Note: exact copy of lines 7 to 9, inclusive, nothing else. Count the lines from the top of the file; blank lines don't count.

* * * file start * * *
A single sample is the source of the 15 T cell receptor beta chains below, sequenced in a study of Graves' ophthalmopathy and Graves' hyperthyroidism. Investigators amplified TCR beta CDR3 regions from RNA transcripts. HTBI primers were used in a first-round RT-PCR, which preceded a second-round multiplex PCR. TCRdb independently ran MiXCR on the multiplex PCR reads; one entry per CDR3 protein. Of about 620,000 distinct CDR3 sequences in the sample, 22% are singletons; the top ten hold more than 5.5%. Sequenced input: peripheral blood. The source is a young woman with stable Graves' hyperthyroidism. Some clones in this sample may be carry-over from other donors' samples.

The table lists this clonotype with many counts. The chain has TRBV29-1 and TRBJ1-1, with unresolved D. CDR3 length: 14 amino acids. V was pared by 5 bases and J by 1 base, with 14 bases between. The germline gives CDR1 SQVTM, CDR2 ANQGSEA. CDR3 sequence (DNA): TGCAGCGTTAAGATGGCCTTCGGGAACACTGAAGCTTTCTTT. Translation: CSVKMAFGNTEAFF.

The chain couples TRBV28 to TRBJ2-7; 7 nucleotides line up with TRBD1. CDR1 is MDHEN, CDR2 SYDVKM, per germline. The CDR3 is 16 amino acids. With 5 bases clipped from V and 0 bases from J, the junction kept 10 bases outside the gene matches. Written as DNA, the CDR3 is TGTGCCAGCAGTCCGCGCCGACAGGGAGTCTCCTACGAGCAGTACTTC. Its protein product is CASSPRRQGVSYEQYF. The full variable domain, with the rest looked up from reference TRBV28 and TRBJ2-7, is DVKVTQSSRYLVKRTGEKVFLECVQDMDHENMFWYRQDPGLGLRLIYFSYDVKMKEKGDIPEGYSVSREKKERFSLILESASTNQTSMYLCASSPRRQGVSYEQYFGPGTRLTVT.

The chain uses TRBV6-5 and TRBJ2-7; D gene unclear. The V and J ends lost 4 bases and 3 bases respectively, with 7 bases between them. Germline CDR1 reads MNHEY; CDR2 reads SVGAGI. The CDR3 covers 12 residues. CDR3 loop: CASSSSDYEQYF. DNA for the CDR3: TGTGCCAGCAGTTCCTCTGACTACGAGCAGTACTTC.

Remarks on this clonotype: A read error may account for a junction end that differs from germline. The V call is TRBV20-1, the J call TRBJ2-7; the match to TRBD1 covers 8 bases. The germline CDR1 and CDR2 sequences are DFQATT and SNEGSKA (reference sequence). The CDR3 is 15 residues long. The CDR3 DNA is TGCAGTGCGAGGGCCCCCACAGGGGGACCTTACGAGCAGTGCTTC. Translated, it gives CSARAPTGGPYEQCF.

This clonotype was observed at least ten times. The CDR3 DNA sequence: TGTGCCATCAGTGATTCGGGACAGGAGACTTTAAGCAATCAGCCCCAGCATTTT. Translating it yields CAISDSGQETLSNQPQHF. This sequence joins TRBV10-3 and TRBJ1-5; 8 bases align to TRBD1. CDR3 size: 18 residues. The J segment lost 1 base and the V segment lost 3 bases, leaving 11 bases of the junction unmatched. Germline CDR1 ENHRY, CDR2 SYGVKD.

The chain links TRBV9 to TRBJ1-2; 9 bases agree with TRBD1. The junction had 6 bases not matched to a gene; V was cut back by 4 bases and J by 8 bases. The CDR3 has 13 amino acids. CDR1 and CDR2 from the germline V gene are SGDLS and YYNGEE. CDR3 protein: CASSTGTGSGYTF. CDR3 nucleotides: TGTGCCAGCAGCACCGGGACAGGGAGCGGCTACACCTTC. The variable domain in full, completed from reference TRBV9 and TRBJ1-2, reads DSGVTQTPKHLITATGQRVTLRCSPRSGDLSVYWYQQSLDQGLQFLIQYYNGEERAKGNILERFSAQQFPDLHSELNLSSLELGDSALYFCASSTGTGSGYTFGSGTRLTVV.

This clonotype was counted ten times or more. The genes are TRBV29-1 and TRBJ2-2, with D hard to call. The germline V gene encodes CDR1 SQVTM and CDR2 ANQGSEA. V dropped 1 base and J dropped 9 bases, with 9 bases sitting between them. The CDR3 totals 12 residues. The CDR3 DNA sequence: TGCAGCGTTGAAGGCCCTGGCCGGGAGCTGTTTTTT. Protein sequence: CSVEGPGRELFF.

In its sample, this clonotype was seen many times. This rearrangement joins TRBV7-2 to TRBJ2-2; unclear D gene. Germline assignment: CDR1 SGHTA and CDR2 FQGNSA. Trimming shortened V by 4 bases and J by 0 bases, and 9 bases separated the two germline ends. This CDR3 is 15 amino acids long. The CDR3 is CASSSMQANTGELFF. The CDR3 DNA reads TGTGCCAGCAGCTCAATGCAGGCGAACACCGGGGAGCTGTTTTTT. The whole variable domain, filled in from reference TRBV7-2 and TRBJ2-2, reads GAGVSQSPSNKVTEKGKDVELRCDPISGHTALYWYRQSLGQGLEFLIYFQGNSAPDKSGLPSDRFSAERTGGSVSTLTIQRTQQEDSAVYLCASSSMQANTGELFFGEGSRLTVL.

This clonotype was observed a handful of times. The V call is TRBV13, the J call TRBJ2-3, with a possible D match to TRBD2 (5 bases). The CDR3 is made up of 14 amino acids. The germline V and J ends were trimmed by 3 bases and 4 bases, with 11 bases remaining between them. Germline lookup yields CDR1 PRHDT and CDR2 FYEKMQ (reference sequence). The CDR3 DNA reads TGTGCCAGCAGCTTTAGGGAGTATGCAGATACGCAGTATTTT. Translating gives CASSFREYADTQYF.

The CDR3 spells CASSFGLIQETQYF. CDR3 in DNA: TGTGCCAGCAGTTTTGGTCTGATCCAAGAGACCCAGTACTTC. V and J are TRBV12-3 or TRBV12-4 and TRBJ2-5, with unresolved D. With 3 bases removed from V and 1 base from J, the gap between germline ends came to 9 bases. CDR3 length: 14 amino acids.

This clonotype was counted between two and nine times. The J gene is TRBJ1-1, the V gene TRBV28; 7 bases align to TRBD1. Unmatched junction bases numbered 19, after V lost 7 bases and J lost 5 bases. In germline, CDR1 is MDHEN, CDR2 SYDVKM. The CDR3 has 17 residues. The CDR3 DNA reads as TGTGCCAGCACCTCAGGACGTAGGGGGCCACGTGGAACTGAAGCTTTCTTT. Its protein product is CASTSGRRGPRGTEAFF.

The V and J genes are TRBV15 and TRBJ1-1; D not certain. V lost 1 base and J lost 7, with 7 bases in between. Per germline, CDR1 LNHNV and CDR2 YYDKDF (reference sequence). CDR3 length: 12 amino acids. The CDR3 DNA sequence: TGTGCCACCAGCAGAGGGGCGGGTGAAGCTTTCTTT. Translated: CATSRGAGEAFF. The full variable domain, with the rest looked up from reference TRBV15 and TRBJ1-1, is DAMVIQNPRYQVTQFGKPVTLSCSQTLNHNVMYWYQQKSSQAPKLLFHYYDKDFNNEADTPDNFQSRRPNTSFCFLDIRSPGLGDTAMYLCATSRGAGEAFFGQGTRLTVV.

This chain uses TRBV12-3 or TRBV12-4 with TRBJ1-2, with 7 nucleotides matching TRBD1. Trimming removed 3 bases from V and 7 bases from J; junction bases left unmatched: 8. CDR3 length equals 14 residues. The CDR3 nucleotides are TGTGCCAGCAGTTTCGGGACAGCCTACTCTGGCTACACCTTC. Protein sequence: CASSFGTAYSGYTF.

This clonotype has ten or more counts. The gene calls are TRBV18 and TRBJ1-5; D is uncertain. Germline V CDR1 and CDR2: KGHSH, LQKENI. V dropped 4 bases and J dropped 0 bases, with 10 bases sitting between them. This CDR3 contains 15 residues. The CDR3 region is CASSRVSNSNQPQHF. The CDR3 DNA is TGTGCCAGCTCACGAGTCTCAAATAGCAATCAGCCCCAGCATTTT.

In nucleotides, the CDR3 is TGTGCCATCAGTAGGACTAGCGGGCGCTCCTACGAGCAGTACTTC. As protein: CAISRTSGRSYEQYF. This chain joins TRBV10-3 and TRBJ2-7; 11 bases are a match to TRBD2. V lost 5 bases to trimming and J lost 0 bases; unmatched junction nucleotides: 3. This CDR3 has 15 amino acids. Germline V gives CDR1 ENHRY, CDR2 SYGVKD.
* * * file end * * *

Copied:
The chain links TRBV9 to TRBJ1-2; 9 bases agree with TRBD1. The junction had 6 bases not matched to a gene; V was cut back by 4 bases and J by 8 bases. The CDR3 has 13 amino acids. CDR1 and CDR2 from the germline V gene are SGDLS and YYNGEE. CDR3 protein: CASSTGTGSGYTF. CDR3 nucleotides: TGTGCCAGCAGCACCGGGACAGGGAGCGGCTACACCTTC. The variable domain in full, completed from reference TRBV9 and TRBJ1-2, reads DSGVTQTPKHLITATGQRVTLRCSPRSGDLSVYWYQQSLDQGLQFLIQYYNGEERAKGNILERFSAQQFPDLHSELNLSSLELGDSALYFCASSTGTGSGYTFGSGTRLTVV.

This clonotype was counted ten times or more. The genes are TRBV29-1 and TRBJ2-2, with D hard to call. The germline V gene encodes CDR1 SQVTM and CDR2 ANQGSEA. V dropped 1 base and J dropped 9 bases, with 9 bases sitting between them. The CDR3 totals 12 residues. The CDR3 DNA sequence: TGCAGCGTTGAAGGCCCTGGCCGGGAGCTGTTTTTT. Protein sequence: CSVEGPGRELFF.

In its sample, this clonotype was seen many times. This rearrangement joins TRBV7-2 to TRBJ2-2; unclear D gene. Germline assignment: CDR1 SGHTA and CDR2 FQGNSA. Trimming shortened V by 4 bases and J by 0 bases, and 9 bases separated the two germline ends. This CDR3 is 15 amino acids long. The CDR3 is CASSSMQANTGELFF. The CDR3 DNA reads TGTGCCAGCAGCTCAATGCAGGCGAACACCGGGGAGCTGTTTTTT. The whole variable domain, filled in from reference TRBV7-2 and TRBJ2-2, reads GAGVSQSPSNKVTEKGKDVELRCDPISGHTALYWYRQSLGQGLEFLIYFQGNSAPDKSGLPSDRFSAERTGGSVSTLTIQRTQQEDSAVYLCASSSMQANTGELFFGEGSRLTVL.